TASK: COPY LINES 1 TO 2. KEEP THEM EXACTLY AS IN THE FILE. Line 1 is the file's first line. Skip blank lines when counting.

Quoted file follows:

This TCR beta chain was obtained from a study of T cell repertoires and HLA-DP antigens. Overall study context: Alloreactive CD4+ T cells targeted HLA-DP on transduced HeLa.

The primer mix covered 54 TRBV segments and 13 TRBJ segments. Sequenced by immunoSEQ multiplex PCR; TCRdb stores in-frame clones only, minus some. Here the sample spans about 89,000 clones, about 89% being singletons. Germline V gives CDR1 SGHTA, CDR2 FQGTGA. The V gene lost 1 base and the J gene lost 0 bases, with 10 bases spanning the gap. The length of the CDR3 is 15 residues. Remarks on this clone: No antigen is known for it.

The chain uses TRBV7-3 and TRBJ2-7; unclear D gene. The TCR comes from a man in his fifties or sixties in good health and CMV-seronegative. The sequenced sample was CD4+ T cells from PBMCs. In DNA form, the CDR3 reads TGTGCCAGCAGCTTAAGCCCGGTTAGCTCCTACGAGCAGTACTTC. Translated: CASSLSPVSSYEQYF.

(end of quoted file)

This TCR beta chain was obtained from a study of T cell repertoires and HLA-DP antigens. Overall study context: Alloreactive CD4+ T cells targeted HLA-DP on transduced HeLa.

The primer mix covered 54 TRBV segments and 13 TRBJ segments. Sequenced by immunoSEQ multiplex PCR; TCRdb stores in-frame clones only, minus some. Here the sample spans about 89,000 clones, about 89% being singletons. Germline V gives CDR1 SGHTA, CDR2 FQGTGA. The V gene lost 1 base and the J gene lost 0 bases, with 10 bases spanning the gap. The length of the CDR3 is 15 residues. Remarks on this clone: No antigen is known for it.